5 to12 gallons per day would be needed for a conventional toilet
1/2 to two gallons for a pour flush latrine

My favorite water containers: Water Storage Containers – Water Storage Containers – WaterBrick – 8 Pack Blue and this is my favorite water preserver: 55 Gallon Water Preserver Concentrate 5 Year Emergency Disaster Preparedness, Survival Kits, Emergency Water Storage, Earthquake, Hurricane, Safety

7. Food, check out your pantry or food storage area and think about how much food you have, and then you can estimate how long you can feed your family. Let’s assume the grocery stores are 10 miles away and the roads are broken from a slight earthquake, or maybe a tornado or an ice storm. Next, picture walking there and finding out the store shelves are empty. I have heard some church organizations are no longer telling/reminding their members to stock up on food. They have told them for many many years to do so. If they don’t have it now they probably never will.

8. One temporary cooking device is critical. I realize we can eat peanut butter and jam sandwiches, or even tuna if you have bread or crackers. Okay, we can eat them out of the jars with a spoon if we have to. After a few days, we just might want some hot soup. We may need to boil our water to kill the bacteria. I have seen inexpensive little butane stoves for about $25.00 to more expensive items. Camp Chef Butane 1 Burner Stove with Camping Case and be sure and get some fuel: 12 Butane Fuel GasOne Canisters for Portable Camping Stoves

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9. Medical supplies, first aid kit. If your children have a fever, cough or very deep cut….are you prepared to handle the situation? I love essential oils, but sometimes I need more than that. I might need antibiotics or my prescriptions. Oh, the pharmacy is closed because their computers don’t work without power. Yes, they might have a generator until the gasoline runs out that powers it. My first aid list: First-Aid-Kit-Checklist-Printable

10. Do you have extra blankets, jackets, or sweaters to protect you and your family from the cold?

11. Do you have fuel to power your cooking device(s) to prepare meals, if this becomes a two-month situation? We can’t depend or expect the government to take care of everything. It’s not going to happen, at least not right away. The government agencies have so many issues and people to deal with. You may be on your own for a very long time.

12. How well do you know your neighbors? If a tree falls on your house is there someone in your neighborhood that could help you cut it down? I’m thinking a chainsaw would come in handy right now. Where I live we don’t have large trees, but if you live somewhere with large trees you need fuel to power the chainsaws.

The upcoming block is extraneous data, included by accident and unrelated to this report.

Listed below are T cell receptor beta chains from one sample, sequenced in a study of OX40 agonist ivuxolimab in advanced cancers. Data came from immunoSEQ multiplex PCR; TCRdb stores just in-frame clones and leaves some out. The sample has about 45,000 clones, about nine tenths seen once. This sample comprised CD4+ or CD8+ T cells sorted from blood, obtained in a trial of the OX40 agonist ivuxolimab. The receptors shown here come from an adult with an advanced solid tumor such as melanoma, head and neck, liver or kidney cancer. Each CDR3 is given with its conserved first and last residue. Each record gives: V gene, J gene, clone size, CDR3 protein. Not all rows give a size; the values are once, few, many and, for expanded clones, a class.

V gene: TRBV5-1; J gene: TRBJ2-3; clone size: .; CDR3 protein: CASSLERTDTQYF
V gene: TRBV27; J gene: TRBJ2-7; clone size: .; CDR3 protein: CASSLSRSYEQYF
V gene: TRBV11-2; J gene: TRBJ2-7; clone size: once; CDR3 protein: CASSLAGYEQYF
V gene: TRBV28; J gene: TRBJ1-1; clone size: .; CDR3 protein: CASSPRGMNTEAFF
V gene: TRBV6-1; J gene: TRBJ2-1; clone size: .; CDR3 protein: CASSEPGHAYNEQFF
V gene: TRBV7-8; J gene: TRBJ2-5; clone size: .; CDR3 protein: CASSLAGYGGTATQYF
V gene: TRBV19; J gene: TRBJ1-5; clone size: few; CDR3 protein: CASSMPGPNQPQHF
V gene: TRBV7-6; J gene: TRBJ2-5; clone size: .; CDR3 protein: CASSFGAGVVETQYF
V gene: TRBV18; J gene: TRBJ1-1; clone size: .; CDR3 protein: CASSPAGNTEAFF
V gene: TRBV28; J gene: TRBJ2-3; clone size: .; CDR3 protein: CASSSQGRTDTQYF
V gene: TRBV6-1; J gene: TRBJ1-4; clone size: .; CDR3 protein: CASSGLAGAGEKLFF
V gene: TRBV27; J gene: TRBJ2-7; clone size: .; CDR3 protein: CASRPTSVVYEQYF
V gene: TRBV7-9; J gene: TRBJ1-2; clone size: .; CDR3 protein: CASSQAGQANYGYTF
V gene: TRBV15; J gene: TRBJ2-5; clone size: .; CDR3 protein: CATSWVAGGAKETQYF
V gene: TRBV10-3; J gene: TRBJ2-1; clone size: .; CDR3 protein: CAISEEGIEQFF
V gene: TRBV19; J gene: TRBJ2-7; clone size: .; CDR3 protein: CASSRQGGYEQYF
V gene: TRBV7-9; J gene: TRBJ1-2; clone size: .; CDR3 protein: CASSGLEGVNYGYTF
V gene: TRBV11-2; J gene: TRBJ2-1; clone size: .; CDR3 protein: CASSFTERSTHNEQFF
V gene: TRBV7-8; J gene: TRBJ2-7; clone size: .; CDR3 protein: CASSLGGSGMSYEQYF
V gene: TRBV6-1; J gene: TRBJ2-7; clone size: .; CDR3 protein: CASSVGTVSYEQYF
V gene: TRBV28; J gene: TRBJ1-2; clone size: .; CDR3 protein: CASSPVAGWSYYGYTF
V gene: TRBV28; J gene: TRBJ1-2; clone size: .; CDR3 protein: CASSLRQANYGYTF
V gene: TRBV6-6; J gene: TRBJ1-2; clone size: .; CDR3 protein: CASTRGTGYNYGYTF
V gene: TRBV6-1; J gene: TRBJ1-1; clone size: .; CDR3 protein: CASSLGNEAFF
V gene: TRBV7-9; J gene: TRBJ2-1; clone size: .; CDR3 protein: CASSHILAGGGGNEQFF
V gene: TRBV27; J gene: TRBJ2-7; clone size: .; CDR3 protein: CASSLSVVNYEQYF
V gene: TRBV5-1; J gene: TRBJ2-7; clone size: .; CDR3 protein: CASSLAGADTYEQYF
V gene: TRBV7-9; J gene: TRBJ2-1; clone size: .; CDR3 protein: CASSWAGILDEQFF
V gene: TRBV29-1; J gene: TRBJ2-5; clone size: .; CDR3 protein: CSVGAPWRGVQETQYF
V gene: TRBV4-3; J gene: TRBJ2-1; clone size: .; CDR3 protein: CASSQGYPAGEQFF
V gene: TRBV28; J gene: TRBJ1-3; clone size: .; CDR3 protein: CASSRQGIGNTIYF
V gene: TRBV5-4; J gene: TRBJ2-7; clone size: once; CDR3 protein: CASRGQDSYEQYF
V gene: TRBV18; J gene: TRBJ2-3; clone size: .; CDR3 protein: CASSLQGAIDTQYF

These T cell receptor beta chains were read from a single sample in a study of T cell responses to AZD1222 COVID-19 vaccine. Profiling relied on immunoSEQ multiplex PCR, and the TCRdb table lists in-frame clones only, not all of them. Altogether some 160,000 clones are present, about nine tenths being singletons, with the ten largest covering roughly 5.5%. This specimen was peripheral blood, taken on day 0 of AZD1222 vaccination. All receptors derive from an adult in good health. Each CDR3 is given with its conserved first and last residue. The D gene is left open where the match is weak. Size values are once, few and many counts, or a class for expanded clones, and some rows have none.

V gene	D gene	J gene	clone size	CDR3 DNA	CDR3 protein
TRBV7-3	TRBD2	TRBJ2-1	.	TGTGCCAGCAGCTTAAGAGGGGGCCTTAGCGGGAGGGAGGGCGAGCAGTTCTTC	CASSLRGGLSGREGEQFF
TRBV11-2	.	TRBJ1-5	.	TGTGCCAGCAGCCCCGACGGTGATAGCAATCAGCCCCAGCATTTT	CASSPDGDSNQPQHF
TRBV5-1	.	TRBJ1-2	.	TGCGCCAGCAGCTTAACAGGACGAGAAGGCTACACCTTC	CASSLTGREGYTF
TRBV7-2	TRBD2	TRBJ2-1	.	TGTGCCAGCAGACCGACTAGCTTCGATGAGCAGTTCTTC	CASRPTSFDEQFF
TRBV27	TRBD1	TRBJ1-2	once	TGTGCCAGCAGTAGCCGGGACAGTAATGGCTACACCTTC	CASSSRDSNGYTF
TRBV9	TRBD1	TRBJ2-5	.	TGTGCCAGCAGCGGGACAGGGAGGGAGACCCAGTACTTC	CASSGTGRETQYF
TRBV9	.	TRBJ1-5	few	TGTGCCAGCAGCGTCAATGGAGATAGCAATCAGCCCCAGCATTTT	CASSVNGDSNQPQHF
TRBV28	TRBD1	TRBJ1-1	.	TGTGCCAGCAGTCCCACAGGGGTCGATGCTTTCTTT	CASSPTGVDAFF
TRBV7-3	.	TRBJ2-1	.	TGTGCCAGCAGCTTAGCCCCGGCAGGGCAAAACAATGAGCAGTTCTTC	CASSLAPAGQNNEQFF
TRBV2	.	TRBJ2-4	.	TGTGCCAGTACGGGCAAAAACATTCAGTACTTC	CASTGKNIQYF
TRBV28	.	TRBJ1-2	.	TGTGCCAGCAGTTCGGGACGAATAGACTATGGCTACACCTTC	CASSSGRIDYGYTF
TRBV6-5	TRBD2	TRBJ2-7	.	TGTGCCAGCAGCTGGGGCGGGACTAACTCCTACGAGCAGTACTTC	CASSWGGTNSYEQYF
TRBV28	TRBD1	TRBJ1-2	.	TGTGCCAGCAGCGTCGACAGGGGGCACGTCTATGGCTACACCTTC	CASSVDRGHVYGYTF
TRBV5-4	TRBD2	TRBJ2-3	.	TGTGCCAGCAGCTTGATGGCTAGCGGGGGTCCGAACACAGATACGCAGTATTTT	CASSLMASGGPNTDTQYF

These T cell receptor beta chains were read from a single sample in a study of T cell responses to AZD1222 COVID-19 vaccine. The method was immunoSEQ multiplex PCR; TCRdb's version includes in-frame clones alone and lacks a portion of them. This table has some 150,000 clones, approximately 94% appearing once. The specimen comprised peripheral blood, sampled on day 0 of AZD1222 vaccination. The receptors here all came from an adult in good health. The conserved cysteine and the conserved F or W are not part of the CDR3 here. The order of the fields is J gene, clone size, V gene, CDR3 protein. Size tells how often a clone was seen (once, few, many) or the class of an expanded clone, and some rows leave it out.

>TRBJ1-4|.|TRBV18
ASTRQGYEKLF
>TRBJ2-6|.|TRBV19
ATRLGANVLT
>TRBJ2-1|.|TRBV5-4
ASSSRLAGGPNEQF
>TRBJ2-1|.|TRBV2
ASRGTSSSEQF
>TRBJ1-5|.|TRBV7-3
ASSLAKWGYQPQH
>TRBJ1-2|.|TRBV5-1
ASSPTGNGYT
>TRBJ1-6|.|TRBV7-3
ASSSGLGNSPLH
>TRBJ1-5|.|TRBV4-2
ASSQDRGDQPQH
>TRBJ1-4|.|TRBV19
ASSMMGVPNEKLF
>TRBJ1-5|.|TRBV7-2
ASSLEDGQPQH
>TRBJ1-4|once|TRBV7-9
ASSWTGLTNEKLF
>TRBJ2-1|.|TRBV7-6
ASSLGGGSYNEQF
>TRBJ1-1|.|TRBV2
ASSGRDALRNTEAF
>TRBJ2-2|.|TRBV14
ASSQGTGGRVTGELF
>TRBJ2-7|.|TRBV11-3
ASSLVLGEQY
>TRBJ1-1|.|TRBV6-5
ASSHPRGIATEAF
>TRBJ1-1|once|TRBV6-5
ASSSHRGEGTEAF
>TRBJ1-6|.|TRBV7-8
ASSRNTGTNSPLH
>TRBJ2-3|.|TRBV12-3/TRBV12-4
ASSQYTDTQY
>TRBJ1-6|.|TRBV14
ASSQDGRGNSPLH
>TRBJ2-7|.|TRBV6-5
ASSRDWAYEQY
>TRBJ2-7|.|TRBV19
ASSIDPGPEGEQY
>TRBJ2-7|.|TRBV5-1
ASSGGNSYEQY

13. If you have babies in your home, do you have cloth diapers in case you run out of disposable ones? Do you have young girls that need monthly supplies for that time of the month? What about toilet paper for any extended period? What about some extra toothpaste, toothbrushes, or deodorant?

14. Do you have a generator or solar power source to power your computers if you have a home based company? Can they power your computers, printers, cell phones, etc.? Emails or texting might be our only way to communicate, let alone run a small business.

15. Communication, we need walkie-talkies or ham radios. This is a good reason to get to know your neighbors. You can set your walkie-talkies to the same channels. This way you can check on those neighbors, family members nearby to make sure they are okay.

So now you know my 15 ways to be prepared for the unexpected that are just the beginning of all the things we need. You just start somewhere. You don’t have to do the whole list all at once. Please start with the basics, you will be glad you did. May God bless you, your family, and our country.

FEMA: Federal Emergency Management Agency

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2 thoughts on “15 Ways To Be Prepared For The Unexpected

  • October 16, 2016 at 1:06 pm
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    you might look into a Luci solar light. They cost from 15.00 to 30.00 dollars. It takes 7 hours to charge and its suspost to operate for 12 hours on bright. They are led and require no batteries. I just bought 2 and I must say for the money they are worth it. No power you will still have lights.

    Reply
    • October 16, 2016 at 1:13 pm
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      Hi Wonder, I have got to look into those Luci solar lights! Thanks for the tip! Linda

      Reply